Five Steps to Get Started in Photography
So you realize you enjoy photography. What’s next? Here are a five steps that I think will help you get started in your photography journey!
Step 1 – Purchase a camera. Starting out with a less expensive or refurbished camera for the first time is a good idea. Here’s why. It will be easier for you to get to know the camera itself. Choosing a user friendly camera will help you to learn the system (whether you choose Nikon, Canon, Sony, Pentax, etc) easier and faster. Take the time to get to know your camera and what it is capable of. Watch tutorials on YouTube. I learned more from watching tutorials than reading the camera’s manual. My first camera was a small, refurbished DSLR – the Nikon D3100.
Step 2 – Start shooting. Part of learning photography is simply shooting.Take an afternoon to get out of the house and go for a walk. Click that shutter away and don’t be afraid to take ‘the wrong photo’. The beauty of photography is that there is no wrong photo. You don’t have to physically go somewhere exciting to shoot. While it is nice to go to a photogenic location, it doesn’t always have to be that complicated. Sometimes the best thing to do is to go in your backyard and look around. What do you see that you have never seen before? Is there a cool leaf that is perfectly positioned in front of the sunlight? Is there a spider web laden with zen waterdrops? Keep an eye out for the out of the unordinary. Those are the things that often make the most interesting photographs.
Step 3 – Research photography terms and learn manual. Knowing some of the most important terms in photography can help you learn more about your camera, and it can also help you to grow as a photographer. The ‘Three Pillars of Photography’ are the most important terms to know: aperture, ISO, and shutter speed (or ‘exposure’). These are the base lines of shooting in what is called ‘manual’. Using the camera’s automatic settings to shoot makes the images less of ‘your’ photos. Telling the camera what to do is more than just ‘ready, aim, fire’. This is where the term point and shoot comes from. Side note – some people it says that kit lenses are inferior to regular glass lenses. I agree that they are not the best. However, I have taken some of my best shots with mine and I still use it from time to time. So don’t give up on that good-ole kit lens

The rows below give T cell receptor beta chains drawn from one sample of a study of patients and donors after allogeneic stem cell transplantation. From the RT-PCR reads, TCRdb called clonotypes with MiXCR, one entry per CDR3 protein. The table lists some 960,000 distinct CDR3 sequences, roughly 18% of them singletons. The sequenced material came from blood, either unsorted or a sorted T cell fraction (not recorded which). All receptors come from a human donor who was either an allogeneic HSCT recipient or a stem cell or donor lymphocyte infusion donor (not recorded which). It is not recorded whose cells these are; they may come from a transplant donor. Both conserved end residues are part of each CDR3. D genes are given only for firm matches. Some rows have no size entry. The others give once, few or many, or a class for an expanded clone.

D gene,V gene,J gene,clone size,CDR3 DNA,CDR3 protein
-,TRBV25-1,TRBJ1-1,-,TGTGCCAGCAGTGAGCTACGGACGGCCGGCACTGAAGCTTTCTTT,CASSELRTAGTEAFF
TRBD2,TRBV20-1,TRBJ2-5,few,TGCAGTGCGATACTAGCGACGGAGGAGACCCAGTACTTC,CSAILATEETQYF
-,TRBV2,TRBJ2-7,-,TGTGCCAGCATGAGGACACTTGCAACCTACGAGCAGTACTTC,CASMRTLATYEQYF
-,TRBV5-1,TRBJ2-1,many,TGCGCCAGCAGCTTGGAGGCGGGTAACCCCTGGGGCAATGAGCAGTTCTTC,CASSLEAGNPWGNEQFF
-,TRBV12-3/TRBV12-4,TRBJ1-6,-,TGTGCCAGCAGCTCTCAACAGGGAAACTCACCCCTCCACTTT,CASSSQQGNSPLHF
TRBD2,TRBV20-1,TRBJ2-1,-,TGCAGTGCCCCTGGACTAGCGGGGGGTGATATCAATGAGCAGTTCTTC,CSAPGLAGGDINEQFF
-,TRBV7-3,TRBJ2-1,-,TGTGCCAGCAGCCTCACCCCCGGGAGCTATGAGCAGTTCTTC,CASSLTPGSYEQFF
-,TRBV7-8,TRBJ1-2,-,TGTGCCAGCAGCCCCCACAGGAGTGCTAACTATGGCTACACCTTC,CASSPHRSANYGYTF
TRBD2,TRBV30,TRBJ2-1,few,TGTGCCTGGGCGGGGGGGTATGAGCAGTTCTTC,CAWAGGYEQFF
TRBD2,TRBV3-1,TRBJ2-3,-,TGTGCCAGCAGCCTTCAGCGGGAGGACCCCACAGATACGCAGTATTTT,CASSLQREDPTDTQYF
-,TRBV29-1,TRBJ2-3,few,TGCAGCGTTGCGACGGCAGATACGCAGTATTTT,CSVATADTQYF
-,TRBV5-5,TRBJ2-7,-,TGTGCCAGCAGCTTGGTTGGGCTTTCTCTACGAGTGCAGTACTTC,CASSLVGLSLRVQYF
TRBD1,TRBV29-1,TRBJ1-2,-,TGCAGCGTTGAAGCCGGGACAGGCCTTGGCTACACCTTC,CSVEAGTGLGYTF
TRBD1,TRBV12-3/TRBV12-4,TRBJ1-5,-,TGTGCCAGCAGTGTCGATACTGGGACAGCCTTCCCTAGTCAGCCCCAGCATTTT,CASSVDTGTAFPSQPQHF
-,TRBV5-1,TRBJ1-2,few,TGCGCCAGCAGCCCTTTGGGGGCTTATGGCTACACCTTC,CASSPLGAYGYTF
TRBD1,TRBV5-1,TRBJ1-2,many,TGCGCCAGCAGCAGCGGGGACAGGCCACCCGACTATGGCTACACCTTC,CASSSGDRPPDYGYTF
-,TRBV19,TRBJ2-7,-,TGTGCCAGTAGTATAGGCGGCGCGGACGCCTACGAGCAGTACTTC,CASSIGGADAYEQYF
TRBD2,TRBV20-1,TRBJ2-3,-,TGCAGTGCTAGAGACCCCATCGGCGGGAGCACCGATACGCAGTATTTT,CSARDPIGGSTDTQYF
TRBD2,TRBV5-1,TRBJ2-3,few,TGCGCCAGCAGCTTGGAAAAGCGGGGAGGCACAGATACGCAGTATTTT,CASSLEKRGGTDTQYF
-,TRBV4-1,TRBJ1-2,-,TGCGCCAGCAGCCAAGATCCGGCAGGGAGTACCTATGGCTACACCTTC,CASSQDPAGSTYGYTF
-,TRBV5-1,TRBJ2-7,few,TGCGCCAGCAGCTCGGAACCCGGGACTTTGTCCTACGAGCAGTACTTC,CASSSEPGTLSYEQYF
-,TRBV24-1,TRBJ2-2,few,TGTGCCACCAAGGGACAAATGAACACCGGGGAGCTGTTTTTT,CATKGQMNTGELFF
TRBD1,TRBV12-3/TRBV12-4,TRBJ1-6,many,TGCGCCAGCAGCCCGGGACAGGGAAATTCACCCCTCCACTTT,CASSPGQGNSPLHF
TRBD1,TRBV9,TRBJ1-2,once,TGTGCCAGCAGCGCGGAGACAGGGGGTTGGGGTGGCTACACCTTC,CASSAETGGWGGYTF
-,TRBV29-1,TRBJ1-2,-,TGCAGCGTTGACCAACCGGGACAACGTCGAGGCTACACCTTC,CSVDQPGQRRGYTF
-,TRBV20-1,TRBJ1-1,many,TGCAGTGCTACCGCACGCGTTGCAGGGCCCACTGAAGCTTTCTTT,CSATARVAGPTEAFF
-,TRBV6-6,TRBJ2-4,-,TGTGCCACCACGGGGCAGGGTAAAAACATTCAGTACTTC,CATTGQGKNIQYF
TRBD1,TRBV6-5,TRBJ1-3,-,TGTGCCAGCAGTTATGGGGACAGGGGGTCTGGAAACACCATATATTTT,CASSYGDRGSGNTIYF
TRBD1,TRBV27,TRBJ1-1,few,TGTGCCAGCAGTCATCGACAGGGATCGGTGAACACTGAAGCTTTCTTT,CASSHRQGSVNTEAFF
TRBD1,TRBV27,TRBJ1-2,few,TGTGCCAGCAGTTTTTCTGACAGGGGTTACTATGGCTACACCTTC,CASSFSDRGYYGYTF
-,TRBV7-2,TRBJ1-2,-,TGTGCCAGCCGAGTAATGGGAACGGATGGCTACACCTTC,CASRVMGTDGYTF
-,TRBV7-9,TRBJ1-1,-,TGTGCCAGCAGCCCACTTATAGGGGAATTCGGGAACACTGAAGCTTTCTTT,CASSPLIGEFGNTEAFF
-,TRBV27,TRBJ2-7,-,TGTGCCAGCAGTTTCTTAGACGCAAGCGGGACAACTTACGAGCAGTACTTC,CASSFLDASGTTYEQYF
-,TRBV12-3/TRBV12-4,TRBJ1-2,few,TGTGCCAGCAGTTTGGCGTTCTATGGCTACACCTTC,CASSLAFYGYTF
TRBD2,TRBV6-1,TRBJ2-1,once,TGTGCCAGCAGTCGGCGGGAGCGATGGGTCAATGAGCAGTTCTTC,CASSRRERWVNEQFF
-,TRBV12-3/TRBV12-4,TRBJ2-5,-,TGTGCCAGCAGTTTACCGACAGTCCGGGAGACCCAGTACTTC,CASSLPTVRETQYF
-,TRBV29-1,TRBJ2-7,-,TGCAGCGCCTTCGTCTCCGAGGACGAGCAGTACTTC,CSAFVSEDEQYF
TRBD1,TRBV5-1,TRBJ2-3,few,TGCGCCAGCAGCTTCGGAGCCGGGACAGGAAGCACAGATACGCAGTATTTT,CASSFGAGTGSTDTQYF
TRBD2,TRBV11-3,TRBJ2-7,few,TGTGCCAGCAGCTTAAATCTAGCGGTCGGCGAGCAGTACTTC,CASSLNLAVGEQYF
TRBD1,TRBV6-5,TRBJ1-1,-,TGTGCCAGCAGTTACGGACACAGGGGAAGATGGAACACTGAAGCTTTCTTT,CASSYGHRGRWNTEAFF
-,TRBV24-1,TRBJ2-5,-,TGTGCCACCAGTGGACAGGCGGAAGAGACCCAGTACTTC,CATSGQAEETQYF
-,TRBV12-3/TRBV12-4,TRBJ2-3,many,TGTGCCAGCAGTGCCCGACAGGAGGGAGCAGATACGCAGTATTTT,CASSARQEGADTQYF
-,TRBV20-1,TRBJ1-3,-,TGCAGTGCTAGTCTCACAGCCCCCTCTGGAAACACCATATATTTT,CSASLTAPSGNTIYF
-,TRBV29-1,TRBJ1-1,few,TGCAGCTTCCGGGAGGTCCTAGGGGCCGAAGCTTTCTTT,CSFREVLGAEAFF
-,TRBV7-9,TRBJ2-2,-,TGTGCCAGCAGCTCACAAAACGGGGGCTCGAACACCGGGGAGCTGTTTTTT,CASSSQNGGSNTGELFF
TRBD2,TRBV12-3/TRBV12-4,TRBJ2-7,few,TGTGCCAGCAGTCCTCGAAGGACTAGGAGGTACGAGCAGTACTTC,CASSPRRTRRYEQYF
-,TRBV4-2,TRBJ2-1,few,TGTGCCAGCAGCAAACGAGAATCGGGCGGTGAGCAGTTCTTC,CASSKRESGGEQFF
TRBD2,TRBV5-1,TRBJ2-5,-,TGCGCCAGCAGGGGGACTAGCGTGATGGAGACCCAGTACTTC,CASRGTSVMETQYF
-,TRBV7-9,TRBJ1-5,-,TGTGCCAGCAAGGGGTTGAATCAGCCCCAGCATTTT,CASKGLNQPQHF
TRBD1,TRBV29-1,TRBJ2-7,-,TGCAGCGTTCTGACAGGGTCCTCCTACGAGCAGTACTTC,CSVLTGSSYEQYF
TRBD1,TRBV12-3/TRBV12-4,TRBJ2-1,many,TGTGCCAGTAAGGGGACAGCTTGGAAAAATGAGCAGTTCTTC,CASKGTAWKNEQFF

Step 4 – Embrace your own style. Every artist (whether photographer, painter, etc.) has their own style. You may not know it yet, but you have one too! Finding and embracing your style is sometimes the hardest thing to do as a photographer (or any artist). Once you know your style, stick with it. Other people will recognize your style.
Step 5 – View others’ work and ask for critiques. Viewing other photographers’ work is what has helped me the most. Sometimes simply seeing another’s perspective can bring the biggest form of inspiration. This can also help you learn more about photography itself. Asking for critiques can be intimidating at times, but it is something that every type of artist should do in order to grow. Feedback comes in different ways, depending on the person. Some people, when asked to give critiques, will point out technical flaws. While some will suggest something outside of your style. It is okay to try what they suggested, but be sure to stick with your style. Keep in mind that it is also okay to NOT try what people tell you. Sometimes hearing critiques is just another means of inspiration. Once you have been shooting for a while and are ready to share your photos with friends and family, Instagram and Facebook are great avenues for sharing your work.
So those are my thoughts on five steps to get started in photography. I hope this has inspired you to embark on your journey!